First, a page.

02 September 2019

BOOK: James Benjamin LOEFFLER and Moria PAZ, The Law of Strangers Jewish Lawyers and International Law in the Twentieth Century (Cambridge: Cambridge University Press, 2019). ISBN 9781107140417, $ 110.00

(Source: CUP)

Cambridge University Press has published a new edited collection dealing with biographies of important Jewish scholars for 20th century international law.


From the Nuremberg Trials to contemporary human rights, Jews have long played prominent roles in the making of international law. But the actual ties between Jewish heritage and legal thought remain a subject of mystery and conjecture even among specialists. This volume of biographical studies takes a unique interdisciplinary approach, pairing historians and legal scholars to explore how the Jewish identities and experiences shaped their legal thought and activism. Using newly-discovered sources and sophisticated interpretative methods, this book offers an alternative history of twentieth-century international legal profession - and a new model to the emerging field of international legal biography.

Presents engaging biographical case studies that expand knowledge of key historical figures while contributing to larger questions about Jews and law

Engages legal specialists, historians, and other scholars interested in the questions of religion, ethnicity, politics, and international law

Illuminates the state of the field, and the emerging new directions in legal history, international law, and society studies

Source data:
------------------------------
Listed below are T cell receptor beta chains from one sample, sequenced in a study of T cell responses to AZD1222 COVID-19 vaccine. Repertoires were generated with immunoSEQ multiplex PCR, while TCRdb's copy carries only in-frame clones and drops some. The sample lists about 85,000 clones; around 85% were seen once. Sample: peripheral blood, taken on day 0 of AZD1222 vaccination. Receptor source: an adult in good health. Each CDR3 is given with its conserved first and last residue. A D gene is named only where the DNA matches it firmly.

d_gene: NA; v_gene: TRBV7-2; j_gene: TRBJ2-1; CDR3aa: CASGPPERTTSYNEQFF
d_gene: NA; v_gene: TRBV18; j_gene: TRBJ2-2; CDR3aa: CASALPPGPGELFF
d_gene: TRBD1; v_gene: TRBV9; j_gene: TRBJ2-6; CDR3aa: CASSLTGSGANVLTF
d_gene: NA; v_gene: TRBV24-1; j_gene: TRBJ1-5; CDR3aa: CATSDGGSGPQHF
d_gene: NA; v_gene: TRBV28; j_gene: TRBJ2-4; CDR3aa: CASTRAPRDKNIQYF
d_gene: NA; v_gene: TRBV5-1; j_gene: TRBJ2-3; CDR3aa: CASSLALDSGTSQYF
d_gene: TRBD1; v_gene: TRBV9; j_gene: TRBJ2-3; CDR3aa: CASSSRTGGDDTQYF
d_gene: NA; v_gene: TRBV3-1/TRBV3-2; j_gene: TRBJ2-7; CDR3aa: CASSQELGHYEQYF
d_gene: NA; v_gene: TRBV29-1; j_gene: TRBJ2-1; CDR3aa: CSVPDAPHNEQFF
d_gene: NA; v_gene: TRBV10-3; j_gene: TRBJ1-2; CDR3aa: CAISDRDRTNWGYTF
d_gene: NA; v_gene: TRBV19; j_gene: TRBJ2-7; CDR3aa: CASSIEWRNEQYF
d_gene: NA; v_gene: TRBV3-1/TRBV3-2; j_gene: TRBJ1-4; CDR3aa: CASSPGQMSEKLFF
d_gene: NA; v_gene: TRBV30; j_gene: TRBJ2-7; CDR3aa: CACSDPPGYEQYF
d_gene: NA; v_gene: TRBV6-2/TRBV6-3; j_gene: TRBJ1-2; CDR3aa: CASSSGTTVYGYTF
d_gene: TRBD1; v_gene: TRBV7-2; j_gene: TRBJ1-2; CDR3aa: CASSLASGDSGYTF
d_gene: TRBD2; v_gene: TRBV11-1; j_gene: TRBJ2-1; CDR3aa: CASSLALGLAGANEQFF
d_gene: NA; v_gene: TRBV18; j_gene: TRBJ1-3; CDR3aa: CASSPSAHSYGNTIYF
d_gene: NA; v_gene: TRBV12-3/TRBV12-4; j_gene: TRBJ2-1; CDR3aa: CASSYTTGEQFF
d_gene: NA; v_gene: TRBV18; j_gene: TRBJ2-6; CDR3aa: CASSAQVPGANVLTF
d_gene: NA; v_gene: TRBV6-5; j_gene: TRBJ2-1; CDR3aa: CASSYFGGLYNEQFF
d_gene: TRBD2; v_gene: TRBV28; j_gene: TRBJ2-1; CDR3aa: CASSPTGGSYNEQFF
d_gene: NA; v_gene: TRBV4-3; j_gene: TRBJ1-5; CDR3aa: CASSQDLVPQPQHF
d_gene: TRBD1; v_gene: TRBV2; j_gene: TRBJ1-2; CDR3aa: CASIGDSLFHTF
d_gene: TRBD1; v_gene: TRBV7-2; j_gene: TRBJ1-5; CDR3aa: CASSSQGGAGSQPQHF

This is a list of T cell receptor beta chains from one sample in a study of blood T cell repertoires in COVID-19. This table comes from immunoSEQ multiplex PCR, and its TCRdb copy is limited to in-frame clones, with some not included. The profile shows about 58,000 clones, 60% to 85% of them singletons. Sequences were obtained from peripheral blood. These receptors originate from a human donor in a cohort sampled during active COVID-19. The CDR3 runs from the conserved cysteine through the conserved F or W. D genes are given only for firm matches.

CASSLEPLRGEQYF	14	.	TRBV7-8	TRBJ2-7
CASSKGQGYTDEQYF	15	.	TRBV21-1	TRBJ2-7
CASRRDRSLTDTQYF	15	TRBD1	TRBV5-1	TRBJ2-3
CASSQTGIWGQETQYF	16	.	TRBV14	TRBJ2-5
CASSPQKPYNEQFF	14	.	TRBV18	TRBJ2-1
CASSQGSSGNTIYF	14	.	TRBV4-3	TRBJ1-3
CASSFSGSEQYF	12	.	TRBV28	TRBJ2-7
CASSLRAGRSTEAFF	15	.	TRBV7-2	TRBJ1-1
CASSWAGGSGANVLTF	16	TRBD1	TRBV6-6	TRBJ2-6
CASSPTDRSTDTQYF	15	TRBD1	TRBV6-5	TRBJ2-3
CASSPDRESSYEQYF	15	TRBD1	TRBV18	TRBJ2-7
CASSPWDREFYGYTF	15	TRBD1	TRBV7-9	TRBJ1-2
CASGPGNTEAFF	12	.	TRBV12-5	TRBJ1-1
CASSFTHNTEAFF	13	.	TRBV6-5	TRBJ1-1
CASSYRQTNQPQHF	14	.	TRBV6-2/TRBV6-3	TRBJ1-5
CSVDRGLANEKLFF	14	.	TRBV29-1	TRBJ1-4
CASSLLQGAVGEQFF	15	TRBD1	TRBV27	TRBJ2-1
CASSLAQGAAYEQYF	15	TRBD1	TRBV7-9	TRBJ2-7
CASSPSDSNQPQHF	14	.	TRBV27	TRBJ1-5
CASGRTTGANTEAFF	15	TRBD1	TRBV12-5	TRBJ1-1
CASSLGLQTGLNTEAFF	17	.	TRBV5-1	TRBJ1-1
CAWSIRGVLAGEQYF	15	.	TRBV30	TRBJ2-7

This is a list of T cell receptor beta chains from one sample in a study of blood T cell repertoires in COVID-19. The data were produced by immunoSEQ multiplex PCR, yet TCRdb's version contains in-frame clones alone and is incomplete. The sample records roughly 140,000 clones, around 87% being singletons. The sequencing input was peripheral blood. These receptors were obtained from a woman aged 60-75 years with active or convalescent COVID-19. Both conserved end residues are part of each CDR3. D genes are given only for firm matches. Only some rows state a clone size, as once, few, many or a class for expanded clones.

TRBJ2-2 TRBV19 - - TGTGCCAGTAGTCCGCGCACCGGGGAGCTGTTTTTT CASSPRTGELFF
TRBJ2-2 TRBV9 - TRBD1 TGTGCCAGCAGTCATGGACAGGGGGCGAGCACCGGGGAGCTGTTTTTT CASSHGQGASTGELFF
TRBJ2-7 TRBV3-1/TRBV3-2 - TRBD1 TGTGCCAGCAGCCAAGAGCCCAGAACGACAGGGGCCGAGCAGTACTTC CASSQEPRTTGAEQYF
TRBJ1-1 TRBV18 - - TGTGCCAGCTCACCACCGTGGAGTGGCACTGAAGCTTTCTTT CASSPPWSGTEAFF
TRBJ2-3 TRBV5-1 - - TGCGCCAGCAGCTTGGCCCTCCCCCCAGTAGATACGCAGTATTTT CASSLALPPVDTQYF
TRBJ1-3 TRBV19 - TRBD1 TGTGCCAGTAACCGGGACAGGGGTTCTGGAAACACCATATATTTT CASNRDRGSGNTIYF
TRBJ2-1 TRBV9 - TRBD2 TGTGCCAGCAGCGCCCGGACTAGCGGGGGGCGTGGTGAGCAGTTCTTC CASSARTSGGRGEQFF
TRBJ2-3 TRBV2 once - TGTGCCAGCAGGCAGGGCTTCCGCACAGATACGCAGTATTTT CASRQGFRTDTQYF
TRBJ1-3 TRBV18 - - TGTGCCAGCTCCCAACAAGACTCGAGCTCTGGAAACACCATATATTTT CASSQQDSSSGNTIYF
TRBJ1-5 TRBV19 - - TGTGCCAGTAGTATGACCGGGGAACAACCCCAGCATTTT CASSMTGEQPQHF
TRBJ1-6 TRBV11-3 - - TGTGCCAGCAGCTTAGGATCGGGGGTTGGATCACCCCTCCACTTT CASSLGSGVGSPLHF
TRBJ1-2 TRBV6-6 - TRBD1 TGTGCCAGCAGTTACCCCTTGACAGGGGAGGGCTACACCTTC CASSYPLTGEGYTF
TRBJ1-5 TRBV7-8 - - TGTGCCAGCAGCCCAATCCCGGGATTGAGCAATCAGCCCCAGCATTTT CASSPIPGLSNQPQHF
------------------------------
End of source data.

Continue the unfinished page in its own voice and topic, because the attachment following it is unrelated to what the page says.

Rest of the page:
James LoefflerUniversity of Virginia
James Loeffler is Jay Berkowitz Professor of Jewish History at the University of Virginia and former Dean's Visiting Scholar at the Georgetown University Law Center. He is the author of Rooted Cosmopolitans: Jews and Human Rights in the Twentieth Century (2018).

Moria PazStanford University, California
Moria Paz is a Fellow at the Law School, Stanford University, California and the Center for National Security and the Law at Georgetown University Law Center. She is the author of the forthcoming book, Network or State?: International Law and the History of Jewish Self-Determination.


1. Introduction: the law of strangers James Loeffler and Moria Paz
Part I. Hersch Zvi Lauterpacht:
2. The 'natural right of the Jewish people': Zionism, international law, and the paradox of Hersch Lauterpacht James Loeffler
3. A closet positivist: Lauterpacht between law and diplomacy Martti Koskeniemmi
Part II. Hans Kelsen:
4. Assimilation through law: Hans Kelsen and the Jewish experience Eliav Lieblich
5. Philosophy beyond historicism: reflections on Hans Kelsen and the Jewish experience Leora Batnitzky
Part III. Louis Henkin:
6. Louis Henkin, human rights, and American-Jewish constitutional patriotism Samuel Moyn
7. Louis Henkin and the genealogy of Jewish/American liberalism William Forbath
Part IV. Egon Schwelb:
8. Egon Schwelb and the human rights legal activism within borders Mira Siegelberg
9. 'Emotional restraint' as legalist internationalism: Egon Schwelb's liberalism after the fall Umut Özsu
Part V. René Cassin:
10. A most inglorious right: René Cassin, freedom of movement, Jews and Palestinians Moria Paz
11. There's no place like home: domicile, René Cassin, and the Aporias of modern international law Nathaniel Berman
Part VI. Shabtai Rosenne:
12. Shabtai Rosenne: the transformation of Sefton Rowson Rotem Giladi
13. Shabtai Rosenne: a personal aspect Philippe Sands
Part VII. Julius Stone:
14. Enablement and constraint: Julius Stone and the contradictions of the sociological path to international law Jacqueline Mowbray
15. An axionormative dissenter: reflections on Julius Stone David N. Myers

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